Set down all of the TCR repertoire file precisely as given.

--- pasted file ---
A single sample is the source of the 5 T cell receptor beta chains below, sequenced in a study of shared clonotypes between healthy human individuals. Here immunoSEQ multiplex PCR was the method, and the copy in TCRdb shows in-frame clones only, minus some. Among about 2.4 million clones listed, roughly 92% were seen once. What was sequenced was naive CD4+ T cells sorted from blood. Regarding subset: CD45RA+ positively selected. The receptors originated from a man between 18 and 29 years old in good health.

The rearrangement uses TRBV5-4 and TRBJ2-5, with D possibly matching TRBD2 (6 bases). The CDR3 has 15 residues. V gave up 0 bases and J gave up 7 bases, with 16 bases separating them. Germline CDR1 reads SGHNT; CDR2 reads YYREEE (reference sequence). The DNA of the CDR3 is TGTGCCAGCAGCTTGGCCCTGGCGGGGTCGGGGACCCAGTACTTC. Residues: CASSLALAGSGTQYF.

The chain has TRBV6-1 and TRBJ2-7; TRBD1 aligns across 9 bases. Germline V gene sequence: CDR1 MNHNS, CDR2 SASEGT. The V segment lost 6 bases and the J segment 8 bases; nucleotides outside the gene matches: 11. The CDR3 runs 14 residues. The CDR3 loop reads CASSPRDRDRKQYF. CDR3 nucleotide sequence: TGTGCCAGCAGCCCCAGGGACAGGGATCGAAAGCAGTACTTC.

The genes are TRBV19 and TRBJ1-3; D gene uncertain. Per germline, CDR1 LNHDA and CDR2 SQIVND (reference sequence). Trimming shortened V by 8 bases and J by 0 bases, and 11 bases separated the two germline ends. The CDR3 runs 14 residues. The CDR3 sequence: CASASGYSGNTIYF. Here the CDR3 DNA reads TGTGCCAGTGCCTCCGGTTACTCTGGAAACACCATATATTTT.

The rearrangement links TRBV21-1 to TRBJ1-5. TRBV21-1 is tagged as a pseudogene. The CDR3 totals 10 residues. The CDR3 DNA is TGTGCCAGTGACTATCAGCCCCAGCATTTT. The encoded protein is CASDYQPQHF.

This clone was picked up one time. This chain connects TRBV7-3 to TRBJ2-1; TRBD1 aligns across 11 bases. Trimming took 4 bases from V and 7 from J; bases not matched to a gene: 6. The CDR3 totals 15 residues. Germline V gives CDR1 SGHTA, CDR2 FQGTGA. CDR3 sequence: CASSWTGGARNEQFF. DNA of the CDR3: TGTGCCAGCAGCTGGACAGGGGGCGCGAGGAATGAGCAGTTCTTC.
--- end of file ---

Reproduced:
A single sample is the source of the 5 T cell receptor beta chains below, sequenced in a study of shared clonotypes between healthy human individuals. Here immunoSEQ multiplex PCR was the method, and the copy in TCRdb shows in-frame clones only, minus some. Among about 2.4 million clones listed, roughly 92% were seen once. What was sequenced was naive CD4+ T cells sorted from blood. Regarding subset: CD45RA+ positively selected. The receptors originated from a man between 18 and 29 years old in good health.

The rearrangement uses TRBV5-4 and TRBJ2-5, with D possibly matching TRBD2 (6 bases). The CDR3 has 15 residues. V gave up 0 bases and J gave up 7 bases, with 16 bases separating them. Germline CDR1 reads SGHNT; CDR2 reads YYREEE (reference sequence). The DNA of the CDR3 is TGTGCCAGCAGCTTGGCCCTGGCGGGGTCGGGGACCCAGTACTTC. Residues: CASSLALAGSGTQYF.

The chain has TRBV6-1 and TRBJ2-7; TRBD1 aligns across 9 bases. Germline V gene sequence: CDR1 MNHNS, CDR2 SASEGT. The V segment lost 6 bases and the J segment 8 bases; nucleotides outside the gene matches: 11. The CDR3 runs 14 residues. The CDR3 loop reads CASSPRDRDRKQYF. CDR3 nucleotide sequence: TGTGCCAGCAGCCCCAGGGACAGGGATCGAAAGCAGTACTTC.

The genes are TRBV19 and TRBJ1-3; D gene uncertain. Per germline, CDR1 LNHDA and CDR2 SQIVND (reference sequence). Trimming shortened V by 8 bases and J by 0 bases, and 11 bases separated the two germline ends. The CDR3 runs 14 residues. The CDR3 sequence: CASASGYSGNTIYF. Here the CDR3 DNA reads TGTGCCAGTGCCTCCGGTTACTCTGGAAACACCATATATTTT.

The rearrangement links TRBV21-1 to TRBJ1-5. TRBV21-1 is tagged as a pseudogene. The CDR3 totals 10 residues. The CDR3 DNA is TGTGCCAGTGACTATCAGCCCCAGCATTTT. The encoded protein is CASDYQPQHF.

This clone was picked up one time. This chain connects TRBV7-3 to TRBJ2-1; TRBD1 aligns across 11 bases. Trimming took 4 bases from V and 7 from J; bases not matched to a gene: 6. The CDR3 totals 15 residues. Germline V gives CDR1 SGHTA, CDR2 FQGTGA. CDR3 sequence: CASSWTGGARNEQFF. DNA of the CDR3: TGTGCCAGCAGCTGGACAGGGGGCGCGAGGAATGAGCAGTTCTTC.